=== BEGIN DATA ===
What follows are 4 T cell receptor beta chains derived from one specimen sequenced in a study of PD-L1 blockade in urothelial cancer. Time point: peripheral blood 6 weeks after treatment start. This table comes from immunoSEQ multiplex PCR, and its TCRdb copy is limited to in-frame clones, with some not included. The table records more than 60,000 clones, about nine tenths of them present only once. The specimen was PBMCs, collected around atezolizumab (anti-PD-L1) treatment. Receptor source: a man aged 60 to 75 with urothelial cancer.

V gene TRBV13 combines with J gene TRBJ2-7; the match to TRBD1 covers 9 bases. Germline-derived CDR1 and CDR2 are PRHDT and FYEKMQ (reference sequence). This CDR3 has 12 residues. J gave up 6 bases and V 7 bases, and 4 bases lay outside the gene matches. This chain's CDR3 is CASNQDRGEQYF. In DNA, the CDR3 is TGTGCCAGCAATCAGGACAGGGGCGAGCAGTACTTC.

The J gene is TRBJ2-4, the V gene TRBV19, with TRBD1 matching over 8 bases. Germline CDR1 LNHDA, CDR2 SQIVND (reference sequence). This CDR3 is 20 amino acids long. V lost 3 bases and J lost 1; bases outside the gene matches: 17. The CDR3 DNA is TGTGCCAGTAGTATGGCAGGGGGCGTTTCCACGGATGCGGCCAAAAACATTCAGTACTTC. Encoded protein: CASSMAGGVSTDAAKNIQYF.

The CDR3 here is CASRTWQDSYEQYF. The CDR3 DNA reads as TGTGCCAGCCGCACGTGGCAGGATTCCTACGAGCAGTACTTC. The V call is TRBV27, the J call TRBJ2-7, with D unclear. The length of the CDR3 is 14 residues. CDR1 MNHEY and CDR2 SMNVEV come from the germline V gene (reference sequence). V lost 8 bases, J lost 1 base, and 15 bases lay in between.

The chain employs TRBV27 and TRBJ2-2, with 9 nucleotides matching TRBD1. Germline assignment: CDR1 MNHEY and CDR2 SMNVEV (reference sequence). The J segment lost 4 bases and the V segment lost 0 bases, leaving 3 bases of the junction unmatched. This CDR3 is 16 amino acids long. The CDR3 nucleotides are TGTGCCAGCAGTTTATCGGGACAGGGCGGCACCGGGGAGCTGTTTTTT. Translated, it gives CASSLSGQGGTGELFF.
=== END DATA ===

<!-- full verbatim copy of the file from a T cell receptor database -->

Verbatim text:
What follows are 4 T cell receptor beta chains derived from one specimen sequenced in a study of PD-L1 blockade in urothelial cancer. Time point: peripheral blood 6 weeks after treatment start. This table comes from immunoSEQ multiplex PCR, and its TCRdb copy is limited to in-frame clones, with some not included. The table records more than 60,000 clones, about nine tenths of them present only once. The specimen was PBMCs, collected around atezolizumab (anti-PD-L1) treatment. Receptor source: a man aged 60 to 75 with urothelial cancer.

V gene TRBV13 combines with J gene TRBJ2-7; the match to TRBD1 covers 9 bases. Germline-derived CDR1 and CDR2 are PRHDT and FYEKMQ (reference sequence). This CDR3 has 12 residues. J gave up 6 bases and V 7 bases, and 4 bases lay outside the gene matches. This chain's CDR3 is CASNQDRGEQYF. In DNA, the CDR3 is TGTGCCAGCAATCAGGACAGGGGCGAGCAGTACTTC.

The J gene is TRBJ2-4, the V gene TRBV19, with TRBD1 matching over 8 bases. Germline CDR1 LNHDA, CDR2 SQIVND (reference sequence). This CDR3 is 20 amino acids long. V lost 3 bases and J lost 1; bases outside the gene matches: 17. The CDR3 DNA is TGTGCCAGTAGTATGGCAGGGGGCGTTTCCACGGATGCGGCCAAAAACATTCAGTACTTC. Encoded protein: CASSMAGGVSTDAAKNIQYF.

The CDR3 here is CASRTWQDSYEQYF. The CDR3 DNA reads as TGTGCCAGCCGCACGTGGCAGGATTCCTACGAGCAGTACTTC. The V call is TRBV27, the J call TRBJ2-7, with D unclear. The length of the CDR3 is 14 residues. CDR1 MNHEY and CDR2 SMNVEV come from the germline V gene (reference sequence). V lost 8 bases, J lost 1 base, and 15 bases lay in between.

The chain employs TRBV27 and TRBJ2-2, with 9 nucleotides matching TRBD1. Germline assignment: CDR1 MNHEY and CDR2 SMNVEV (reference sequence). The J segment lost 4 bases and the V segment lost 0 bases, leaving 3 bases of the junction unmatched. This CDR3 is 16 amino acids long. The CDR3 nucleotides are TGTGCCAGCAGTTTATCGGGACAGGGCGGCACCGGGGAGCTGTTTTTT. Translated, it gives CASSLSGQGGTGELFF.